red_wine said...

    Also Guy how about 1 of your favorites this year and Cannes Jury Prize winner, Fish Tank!

  • 18 8-31-2009 at 11:15 pm

    geha714 said...

    I agree with most of the list but I would replace Slumdog with Shallow Grave.

    My personal pick is Lock, Stock and 2 Smoking Barrels. You can say anything about Ritchie’s career but that movie is still great.

    Bloody Sunday could be my other choice but it was originally made for TV, so that disqualify it.

    PS: If you haven’t see Nil By Mouth yet, just go and see it. A powerful experience.

  • 19 9-01-2009 at 12:18 am

    Jonathan Spuij said...

    Where’s Layer Cake?

  • 20 9-01-2009 at 1:16 am

    Guy Lodge said...

    I agree that “Howards End” should be there — it’s the most glaring omission, in my view. The Merchant-Ivory school of heritage cinema may not be very fashionable these days, but it was hugely popular and influential in its time and merits at least one representative. (The closest they have is “The English Patient,” which isn’t quite of the same ilk.)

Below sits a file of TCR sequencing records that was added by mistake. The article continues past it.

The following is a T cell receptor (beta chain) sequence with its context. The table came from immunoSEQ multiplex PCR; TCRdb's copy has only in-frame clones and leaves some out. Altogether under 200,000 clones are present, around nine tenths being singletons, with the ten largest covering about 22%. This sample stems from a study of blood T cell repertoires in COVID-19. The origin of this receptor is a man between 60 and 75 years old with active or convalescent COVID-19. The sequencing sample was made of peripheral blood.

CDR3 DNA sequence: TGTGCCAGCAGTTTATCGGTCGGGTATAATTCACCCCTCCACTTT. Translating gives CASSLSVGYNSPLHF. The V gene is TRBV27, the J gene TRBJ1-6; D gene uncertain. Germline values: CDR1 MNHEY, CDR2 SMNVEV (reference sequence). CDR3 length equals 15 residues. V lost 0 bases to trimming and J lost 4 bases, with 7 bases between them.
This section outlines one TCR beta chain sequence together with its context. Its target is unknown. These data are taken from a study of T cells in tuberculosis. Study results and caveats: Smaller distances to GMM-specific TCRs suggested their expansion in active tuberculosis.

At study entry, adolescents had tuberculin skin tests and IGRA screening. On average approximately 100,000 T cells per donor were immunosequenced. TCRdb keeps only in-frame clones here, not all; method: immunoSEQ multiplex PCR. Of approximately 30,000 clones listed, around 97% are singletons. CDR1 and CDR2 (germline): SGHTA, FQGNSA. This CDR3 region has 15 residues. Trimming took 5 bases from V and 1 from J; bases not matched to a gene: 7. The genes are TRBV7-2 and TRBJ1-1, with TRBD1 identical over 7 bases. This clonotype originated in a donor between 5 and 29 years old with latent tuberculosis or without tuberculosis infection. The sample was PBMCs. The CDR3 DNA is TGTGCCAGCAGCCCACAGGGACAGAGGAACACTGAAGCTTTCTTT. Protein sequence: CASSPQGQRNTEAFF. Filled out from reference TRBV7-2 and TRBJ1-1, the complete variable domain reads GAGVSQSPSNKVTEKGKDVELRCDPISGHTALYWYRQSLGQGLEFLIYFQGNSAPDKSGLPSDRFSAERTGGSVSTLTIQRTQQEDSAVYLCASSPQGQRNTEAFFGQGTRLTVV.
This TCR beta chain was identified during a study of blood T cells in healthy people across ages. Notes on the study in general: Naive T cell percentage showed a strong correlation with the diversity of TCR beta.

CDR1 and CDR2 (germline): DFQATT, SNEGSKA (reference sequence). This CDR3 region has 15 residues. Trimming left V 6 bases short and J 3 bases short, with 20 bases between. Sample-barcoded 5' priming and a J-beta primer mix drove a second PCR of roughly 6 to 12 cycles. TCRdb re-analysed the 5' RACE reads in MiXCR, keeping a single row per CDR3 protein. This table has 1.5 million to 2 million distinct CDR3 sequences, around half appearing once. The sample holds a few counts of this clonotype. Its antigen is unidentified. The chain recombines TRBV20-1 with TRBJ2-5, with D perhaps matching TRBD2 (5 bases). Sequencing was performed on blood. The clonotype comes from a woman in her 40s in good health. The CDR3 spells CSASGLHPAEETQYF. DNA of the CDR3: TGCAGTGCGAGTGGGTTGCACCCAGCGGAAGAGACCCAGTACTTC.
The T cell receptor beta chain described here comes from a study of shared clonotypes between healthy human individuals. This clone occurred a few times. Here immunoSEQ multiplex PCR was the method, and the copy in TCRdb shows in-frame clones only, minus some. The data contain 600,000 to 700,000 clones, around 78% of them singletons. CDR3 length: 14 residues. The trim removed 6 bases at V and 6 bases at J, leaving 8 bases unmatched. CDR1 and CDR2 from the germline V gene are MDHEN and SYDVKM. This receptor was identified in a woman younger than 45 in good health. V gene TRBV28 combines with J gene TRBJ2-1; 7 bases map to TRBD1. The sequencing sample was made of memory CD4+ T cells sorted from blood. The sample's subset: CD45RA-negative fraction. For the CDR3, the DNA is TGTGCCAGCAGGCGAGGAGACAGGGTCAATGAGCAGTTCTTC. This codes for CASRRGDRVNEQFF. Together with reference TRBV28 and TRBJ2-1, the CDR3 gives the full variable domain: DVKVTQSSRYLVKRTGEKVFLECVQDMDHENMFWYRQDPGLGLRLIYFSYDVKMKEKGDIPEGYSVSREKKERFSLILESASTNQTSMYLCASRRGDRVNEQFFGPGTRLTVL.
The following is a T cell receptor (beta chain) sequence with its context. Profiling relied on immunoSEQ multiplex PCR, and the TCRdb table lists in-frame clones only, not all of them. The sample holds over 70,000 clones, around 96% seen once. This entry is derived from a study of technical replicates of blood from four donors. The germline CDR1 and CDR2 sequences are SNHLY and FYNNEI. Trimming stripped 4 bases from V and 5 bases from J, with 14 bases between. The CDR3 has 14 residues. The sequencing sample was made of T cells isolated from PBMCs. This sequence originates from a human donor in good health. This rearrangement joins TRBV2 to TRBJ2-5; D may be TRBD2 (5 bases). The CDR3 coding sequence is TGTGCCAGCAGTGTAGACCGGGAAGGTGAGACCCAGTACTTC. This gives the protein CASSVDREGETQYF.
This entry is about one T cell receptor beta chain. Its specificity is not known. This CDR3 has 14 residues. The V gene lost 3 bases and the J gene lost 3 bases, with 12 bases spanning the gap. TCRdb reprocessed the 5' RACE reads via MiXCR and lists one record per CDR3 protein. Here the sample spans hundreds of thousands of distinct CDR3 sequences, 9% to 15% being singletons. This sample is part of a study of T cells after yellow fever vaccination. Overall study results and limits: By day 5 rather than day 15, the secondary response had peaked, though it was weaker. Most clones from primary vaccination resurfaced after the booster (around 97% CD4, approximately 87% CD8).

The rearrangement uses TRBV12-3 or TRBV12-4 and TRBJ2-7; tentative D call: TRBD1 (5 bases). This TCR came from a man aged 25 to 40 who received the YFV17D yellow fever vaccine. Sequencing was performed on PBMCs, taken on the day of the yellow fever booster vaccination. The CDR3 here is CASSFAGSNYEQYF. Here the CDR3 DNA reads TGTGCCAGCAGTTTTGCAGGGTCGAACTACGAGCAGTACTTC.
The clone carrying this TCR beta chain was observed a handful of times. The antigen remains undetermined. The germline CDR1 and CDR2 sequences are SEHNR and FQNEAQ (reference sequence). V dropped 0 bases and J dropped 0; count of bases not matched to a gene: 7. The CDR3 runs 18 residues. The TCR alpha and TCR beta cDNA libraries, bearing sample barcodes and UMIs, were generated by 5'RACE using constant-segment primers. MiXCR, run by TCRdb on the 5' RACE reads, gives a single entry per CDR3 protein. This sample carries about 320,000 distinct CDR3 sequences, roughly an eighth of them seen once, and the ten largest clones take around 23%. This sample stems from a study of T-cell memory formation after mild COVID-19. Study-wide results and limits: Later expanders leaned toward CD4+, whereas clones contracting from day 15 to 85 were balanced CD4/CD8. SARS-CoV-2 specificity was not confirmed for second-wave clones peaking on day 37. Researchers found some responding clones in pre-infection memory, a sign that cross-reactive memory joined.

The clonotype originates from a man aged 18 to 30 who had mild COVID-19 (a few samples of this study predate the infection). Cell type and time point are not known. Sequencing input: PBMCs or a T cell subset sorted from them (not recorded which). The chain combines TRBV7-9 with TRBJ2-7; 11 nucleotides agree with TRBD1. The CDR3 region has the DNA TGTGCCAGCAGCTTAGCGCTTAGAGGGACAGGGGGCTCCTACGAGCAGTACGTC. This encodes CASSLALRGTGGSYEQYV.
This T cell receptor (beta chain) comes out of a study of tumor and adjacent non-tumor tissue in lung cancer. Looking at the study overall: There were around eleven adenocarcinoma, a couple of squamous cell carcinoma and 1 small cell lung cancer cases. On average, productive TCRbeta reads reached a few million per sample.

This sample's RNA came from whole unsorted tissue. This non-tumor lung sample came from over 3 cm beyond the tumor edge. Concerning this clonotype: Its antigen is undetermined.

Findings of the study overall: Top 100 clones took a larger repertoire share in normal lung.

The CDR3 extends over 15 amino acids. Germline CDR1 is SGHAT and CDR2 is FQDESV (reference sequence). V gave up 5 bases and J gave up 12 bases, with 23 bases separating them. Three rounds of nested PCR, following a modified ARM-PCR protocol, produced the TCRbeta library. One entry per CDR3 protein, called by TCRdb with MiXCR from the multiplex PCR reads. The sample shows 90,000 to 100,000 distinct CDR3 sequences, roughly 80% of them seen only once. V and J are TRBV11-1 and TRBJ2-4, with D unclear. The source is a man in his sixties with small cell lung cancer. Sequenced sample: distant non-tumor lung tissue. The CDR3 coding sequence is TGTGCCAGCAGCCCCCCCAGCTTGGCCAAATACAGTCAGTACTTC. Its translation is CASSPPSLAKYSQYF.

And as refreshing as it is to see so much newer work make the cut (especially considering how much healthier this decade has been for Britfilm on a creative level), I don’t think “24 Hour Party People” and “Man on Wire” are quite in this league.

    Red Wine: You bring up some strong possibilities (Mike Leigh arguably deserves another entry or two, including consideration for the unjustly sidelined “All or Nothing.”) But personally, my heart sings that bland prestige pandering like “The Queen” didn’t make the cut.

  • 21 9-01-2009 at 1:16 am

    geha714 said...

    Layer Cake… I forgot that one. Thanks, Jonathan.

  • 22 9-01-2009 at 1:23 am

    Guy Lodge said...